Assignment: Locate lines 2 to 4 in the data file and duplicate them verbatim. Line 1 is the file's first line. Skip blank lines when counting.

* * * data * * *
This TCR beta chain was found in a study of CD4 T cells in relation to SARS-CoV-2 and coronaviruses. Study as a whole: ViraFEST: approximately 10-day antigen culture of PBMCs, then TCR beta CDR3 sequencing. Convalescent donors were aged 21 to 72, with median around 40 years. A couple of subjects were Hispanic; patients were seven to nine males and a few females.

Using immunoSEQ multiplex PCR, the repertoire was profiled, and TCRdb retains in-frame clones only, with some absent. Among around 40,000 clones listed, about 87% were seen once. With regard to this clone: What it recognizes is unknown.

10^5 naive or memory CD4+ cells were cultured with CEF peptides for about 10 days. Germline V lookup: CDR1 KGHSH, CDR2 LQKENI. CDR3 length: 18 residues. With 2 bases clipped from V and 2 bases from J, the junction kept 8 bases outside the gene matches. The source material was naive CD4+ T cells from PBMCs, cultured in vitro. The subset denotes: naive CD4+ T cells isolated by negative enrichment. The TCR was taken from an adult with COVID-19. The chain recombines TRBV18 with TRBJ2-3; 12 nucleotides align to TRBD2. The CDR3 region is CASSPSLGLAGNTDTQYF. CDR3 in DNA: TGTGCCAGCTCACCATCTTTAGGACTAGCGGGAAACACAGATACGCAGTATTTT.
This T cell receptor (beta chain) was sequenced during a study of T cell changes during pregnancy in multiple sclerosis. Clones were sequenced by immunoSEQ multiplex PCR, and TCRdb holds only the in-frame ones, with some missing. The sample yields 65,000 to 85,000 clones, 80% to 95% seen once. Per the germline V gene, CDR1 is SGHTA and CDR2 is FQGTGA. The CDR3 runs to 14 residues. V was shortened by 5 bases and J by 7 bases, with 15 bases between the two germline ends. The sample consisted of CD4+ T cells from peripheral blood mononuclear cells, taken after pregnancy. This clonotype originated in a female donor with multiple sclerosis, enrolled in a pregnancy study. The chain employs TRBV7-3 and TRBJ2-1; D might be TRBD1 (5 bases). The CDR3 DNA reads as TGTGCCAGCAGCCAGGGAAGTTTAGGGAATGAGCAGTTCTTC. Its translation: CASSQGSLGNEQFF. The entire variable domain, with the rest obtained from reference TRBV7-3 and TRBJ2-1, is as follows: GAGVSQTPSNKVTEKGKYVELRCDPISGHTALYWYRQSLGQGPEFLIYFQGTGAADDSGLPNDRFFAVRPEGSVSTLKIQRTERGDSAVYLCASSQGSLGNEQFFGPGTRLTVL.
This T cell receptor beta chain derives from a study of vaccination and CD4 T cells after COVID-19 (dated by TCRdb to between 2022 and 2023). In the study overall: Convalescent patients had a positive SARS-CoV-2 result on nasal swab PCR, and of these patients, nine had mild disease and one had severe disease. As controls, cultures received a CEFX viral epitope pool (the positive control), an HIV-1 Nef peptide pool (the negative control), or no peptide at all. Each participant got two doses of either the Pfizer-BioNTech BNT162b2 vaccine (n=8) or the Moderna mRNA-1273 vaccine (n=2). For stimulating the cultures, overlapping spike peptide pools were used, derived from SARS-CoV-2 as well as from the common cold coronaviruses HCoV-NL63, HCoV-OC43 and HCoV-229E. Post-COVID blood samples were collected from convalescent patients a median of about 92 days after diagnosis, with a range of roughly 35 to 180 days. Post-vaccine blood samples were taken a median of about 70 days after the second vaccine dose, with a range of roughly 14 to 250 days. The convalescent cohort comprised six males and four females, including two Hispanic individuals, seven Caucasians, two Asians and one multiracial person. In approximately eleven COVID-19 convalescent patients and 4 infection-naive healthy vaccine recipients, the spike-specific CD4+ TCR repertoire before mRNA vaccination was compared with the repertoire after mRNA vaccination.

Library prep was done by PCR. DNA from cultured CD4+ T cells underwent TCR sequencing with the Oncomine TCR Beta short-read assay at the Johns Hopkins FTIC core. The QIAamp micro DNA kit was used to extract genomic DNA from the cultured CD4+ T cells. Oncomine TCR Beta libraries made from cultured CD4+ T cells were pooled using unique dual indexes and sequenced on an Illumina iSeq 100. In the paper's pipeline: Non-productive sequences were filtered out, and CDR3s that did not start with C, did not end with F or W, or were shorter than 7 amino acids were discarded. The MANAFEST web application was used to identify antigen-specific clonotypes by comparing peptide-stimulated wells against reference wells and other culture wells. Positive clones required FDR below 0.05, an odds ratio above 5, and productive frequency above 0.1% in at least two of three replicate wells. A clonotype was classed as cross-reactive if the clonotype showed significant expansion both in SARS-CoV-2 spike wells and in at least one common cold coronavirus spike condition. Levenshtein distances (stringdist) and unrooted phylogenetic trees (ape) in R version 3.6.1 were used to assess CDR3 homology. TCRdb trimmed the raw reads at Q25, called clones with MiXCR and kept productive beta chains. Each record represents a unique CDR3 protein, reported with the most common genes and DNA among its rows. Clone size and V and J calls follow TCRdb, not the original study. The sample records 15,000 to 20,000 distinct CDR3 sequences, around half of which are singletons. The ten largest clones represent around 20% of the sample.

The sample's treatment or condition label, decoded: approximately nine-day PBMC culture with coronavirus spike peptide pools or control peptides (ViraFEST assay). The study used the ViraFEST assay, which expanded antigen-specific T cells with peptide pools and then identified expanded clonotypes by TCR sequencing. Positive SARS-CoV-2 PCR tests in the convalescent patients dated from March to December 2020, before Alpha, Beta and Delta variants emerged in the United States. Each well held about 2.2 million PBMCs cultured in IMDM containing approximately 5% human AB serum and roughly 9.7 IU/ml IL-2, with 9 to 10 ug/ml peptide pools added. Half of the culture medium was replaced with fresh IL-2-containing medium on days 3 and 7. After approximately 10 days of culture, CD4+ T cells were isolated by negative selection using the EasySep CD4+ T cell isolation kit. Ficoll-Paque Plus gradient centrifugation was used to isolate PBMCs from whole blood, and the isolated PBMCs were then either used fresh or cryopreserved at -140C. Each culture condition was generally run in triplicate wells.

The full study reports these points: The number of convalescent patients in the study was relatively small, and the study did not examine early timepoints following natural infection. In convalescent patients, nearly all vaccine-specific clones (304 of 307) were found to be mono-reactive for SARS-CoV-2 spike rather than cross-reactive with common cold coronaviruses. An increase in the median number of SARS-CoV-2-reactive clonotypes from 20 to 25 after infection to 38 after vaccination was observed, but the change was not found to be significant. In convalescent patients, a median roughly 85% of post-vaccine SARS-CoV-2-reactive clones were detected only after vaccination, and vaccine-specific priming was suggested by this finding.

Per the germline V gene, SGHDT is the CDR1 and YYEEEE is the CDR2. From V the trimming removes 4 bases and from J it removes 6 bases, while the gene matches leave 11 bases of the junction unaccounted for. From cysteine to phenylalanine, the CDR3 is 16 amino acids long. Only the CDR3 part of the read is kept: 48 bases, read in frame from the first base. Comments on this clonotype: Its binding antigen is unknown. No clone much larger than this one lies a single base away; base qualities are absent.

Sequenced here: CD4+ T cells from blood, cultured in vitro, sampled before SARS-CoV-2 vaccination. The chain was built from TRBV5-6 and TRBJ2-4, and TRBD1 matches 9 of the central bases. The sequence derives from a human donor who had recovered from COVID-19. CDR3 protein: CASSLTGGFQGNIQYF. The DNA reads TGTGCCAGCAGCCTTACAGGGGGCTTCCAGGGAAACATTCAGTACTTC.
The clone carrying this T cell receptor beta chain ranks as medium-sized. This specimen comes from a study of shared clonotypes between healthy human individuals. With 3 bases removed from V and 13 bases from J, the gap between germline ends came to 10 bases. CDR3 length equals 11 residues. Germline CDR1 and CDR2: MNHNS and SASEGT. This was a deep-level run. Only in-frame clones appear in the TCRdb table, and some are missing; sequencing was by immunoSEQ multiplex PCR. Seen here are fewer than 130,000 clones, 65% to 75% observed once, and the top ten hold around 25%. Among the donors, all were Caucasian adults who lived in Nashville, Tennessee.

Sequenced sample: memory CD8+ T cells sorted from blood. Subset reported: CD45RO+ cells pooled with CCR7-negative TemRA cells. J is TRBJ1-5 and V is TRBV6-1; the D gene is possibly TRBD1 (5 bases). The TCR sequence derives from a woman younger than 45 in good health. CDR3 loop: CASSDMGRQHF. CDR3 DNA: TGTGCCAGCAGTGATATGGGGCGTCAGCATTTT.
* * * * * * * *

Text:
Using immunoSEQ multiplex PCR, the repertoire was profiled, and TCRdb retains in-frame clones only, with some absent. Among around 40,000 clones listed, about 87% were seen once. With regard to this clone: What it recognizes is unknown.

10^5 naive or memory CD4+ cells were cultured with CEF peptides for about 10 days. Germline V lookup: CDR1 KGHSH, CDR2 LQKENI. CDR3 length: 18 residues. With 2 bases clipped from V and 2 bases from J, the junction kept 8 bases outside the gene matches. The source material was naive CD4+ T cells from PBMCs, cultured in vitro. The subset denotes: naive CD4+ T cells isolated by negative enrichment. The TCR was taken from an adult with COVID-19. The chain recombines TRBV18 with TRBJ2-3; 12 nucleotides align to TRBD2. The CDR3 region is CASSPSLGLAGNTDTQYF. CDR3 in DNA: TGTGCCAGCTCACCATCTTTAGGACTAGCGGGAAACACAGATACGCAGTATTTT.
This T cell receptor (beta chain) was sequenced during a study of T cell changes during pregnancy in multiple sclerosis. Clones were sequenced by immunoSEQ multiplex PCR, and TCRdb holds only the in-frame ones, with some missing. The sample yields 65,000 to 85,000 clones, 80% to 95% seen once. Per the germline V gene, CDR1 is SGHTA and CDR2 is FQGTGA. The CDR3 runs to 14 residues. V was shortened by 5 bases and J by 7 bases, with 15 bases between the two germline ends. The sample consisted of CD4+ T cells from peripheral blood mononuclear cells, taken after pregnancy. This clonotype originated in a female donor with multiple sclerosis, enrolled in a pregnancy study. The chain employs TRBV7-3 and TRBJ2-1; D might be TRBD1 (5 bases). The CDR3 DNA reads as TGTGCCAGCAGCCAGGGAAGTTTAGGGAATGAGCAGTTCTTC. Its translation: CASSQGSLGNEQFF. The entire variable domain, with the rest obtained from reference TRBV7-3 and TRBJ2-1, is as follows: GAGVSQTPSNKVTEKGKYVELRCDPISGHTALYWYRQSLGQGPEFLIYFQGTGAADDSGLPNDRFFAVRPEGSVSTLKIQRTERGDSAVYLCASSQGSLGNEQFFGPGTRLTVL.